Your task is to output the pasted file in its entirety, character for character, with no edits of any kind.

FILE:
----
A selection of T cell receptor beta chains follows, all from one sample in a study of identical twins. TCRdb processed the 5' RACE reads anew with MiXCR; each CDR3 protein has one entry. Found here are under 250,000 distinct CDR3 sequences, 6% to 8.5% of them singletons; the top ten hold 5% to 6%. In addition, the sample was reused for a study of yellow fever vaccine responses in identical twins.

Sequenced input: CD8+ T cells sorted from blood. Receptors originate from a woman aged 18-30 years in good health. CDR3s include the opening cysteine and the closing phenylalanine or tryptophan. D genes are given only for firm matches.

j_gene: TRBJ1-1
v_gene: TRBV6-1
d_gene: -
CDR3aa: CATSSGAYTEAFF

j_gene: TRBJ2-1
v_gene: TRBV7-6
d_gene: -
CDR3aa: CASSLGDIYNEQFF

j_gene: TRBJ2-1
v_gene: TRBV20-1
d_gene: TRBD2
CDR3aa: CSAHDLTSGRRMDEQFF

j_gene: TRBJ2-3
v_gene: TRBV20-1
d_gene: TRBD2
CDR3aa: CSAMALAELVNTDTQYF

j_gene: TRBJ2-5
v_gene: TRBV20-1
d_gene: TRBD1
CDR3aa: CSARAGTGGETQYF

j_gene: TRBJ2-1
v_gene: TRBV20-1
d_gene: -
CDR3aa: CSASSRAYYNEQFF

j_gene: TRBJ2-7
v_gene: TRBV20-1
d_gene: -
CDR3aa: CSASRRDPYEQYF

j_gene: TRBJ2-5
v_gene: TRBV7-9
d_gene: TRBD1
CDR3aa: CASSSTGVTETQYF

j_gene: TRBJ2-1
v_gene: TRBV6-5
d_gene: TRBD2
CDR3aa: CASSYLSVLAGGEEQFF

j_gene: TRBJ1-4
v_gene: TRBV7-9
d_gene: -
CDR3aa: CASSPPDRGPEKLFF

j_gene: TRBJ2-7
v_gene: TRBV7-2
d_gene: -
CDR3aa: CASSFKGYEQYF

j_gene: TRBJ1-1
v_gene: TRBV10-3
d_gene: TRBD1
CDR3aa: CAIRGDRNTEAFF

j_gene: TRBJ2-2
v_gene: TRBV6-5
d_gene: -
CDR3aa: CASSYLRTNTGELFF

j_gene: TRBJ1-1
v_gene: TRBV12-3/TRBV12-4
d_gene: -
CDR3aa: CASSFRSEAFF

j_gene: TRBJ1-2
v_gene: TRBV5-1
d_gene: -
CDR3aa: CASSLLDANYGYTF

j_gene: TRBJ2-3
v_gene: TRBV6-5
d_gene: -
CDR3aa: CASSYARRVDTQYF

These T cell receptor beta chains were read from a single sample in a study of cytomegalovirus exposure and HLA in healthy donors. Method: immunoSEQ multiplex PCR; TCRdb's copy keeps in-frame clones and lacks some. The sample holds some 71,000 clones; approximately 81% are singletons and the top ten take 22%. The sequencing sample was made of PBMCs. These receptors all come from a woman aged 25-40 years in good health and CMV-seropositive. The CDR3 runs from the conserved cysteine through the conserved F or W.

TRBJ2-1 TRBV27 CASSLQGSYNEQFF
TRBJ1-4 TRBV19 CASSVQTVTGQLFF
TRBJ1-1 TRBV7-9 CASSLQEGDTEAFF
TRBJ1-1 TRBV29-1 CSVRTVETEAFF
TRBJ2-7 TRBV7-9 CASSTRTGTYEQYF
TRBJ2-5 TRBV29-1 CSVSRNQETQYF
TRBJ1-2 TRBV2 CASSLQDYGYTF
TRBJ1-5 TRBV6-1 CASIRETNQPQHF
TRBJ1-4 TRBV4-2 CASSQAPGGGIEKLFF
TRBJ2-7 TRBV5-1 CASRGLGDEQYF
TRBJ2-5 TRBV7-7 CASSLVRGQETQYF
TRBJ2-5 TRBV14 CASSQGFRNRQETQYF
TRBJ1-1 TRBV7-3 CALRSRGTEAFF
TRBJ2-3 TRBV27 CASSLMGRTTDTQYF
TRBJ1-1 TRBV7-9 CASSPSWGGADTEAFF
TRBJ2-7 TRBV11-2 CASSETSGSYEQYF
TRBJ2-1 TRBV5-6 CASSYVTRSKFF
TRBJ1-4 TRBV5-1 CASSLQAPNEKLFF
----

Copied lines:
A selection of T cell receptor beta chains follows, all from one sample in a study of identical twins. TCRdb processed the 5' RACE reads anew with MiXCR; each CDR3 protein has one entry. Found here are under 250,000 distinct CDR3 sequences, 6% to 8.5% of them singletons; the top ten hold 5% to 6%. In addition, the sample was reused for a study of yellow fever vaccine responses in identical twins.

Sequenced input: CD8+ T cells sorted from blood. Receptors originate from a woman aged 18-30 years in good health. CDR3s include the opening cysteine and the closing phenylalanine or tryptophan. D genes are given only for firm matches.

j_gene: TRBJ1-1
v_gene: TRBV6-1
d_gene: -
CDR3aa: CATSSGAYTEAFF

j_gene: TRBJ2-1
v_gene: TRBV7-6
d_gene: -
CDR3aa: CASSLGDIYNEQFF

j_gene: TRBJ2-1
v_gene: TRBV20-1
d_gene: TRBD2
CDR3aa: CSAHDLTSGRRMDEQFF

j_gene: TRBJ2-3
v_gene: TRBV20-1
d_gene: TRBD2
CDR3aa: CSAMALAELVNTDTQYF

j_gene: TRBJ2-5
v_gene: TRBV20-1
d_gene: TRBD1
CDR3aa: CSARAGTGGETQYF

j_gene: TRBJ2-1
v_gene: TRBV20-1
d_gene: -
CDR3aa: CSASSRAYYNEQFF

j_gene: TRBJ2-7
v_gene: TRBV20-1
d_gene: -
CDR3aa: CSASRRDPYEQYF

j_gene: TRBJ2-5
v_gene: TRBV7-9
d_gene: TRBD1
CDR3aa: CASSSTGVTETQYF

j_gene: TRBJ2-1
v_gene: TRBV6-5
d_gene: TRBD2
CDR3aa: CASSYLSVLAGGEEQFF

j_gene: TRBJ1-4
v_gene: TRBV7-9
d_gene: -
CDR3aa: CASSPPDRGPEKLFF

j_gene: TRBJ2-7
v_gene: TRBV7-2
d_gene: -
CDR3aa: CASSFKGYEQYF

j_gene: TRBJ1-1
v_gene: TRBV10-3
d_gene: TRBD1
CDR3aa: CAIRGDRNTEAFF

j_gene: TRBJ2-2
v_gene: TRBV6-5
d_gene: -
CDR3aa: CASSYLRTNTGELFF

j_gene: TRBJ1-1
v_gene: TRBV12-3/TRBV12-4
d_gene: -
CDR3aa: CASSFRSEAFF

j_gene: TRBJ1-2
v_gene: TRBV5-1
d_gene: -
CDR3aa: CASSLLDANYGYTF

j_gene: TRBJ2-3
v_gene: TRBV6-5
d_gene: -
CDR3aa: CASSYARRVDTQYF

These T cell receptor beta chains were read from a single sample in a study of cytomegalovirus exposure and HLA in healthy donors. Method: immunoSEQ multiplex PCR; TCRdb's copy keeps in-frame clones and lacks some. The sample holds some 71,000 clones; approximately 81% are singletons and the top ten take 22%. The sequencing sample was made of PBMCs. These receptors all come from a woman aged 25-40 years in good health and CMV-seropositive. The CDR3 runs from the conserved cysteine through the conserved F or W.

TRBJ2-1 TRBV27 CASSLQGSYNEQFF
TRBJ1-4 TRBV19 CASSVQTVTGQLFF
TRBJ1-1 TRBV7-9 CASSLQEGDTEAFF
TRBJ1-1 TRBV29-1 CSVRTVETEAFF
TRBJ2-7 TRBV7-9 CASSTRTGTYEQYF
TRBJ2-5 TRBV29-1 CSVSRNQETQYF
TRBJ1-2 TRBV2 CASSLQDYGYTF
TRBJ1-5 TRBV6-1 CASIRETNQPQHF
TRBJ1-4 TRBV4-2 CASSQAPGGGIEKLFF
TRBJ2-7 TRBV5-1 CASRGLGDEQYF
TRBJ2-5 TRBV7-7 CASSLVRGQETQYF
TRBJ2-5 TRBV14 CASSQGFRNRQETQYF
TRBJ1-1 TRBV7-3 CALRSRGTEAFF
TRBJ2-3 TRBV27 CASSLMGRTTDTQYF
TRBJ1-1 TRBV7-9 CASSPSWGGADTEAFF
TRBJ2-7 TRBV11-2 CASSETSGSYEQYF
TRBJ2-1 TRBV5-6 CASSYVTRSKFF
TRBJ1-4 TRBV5-1 CASSLQAPNEKLFF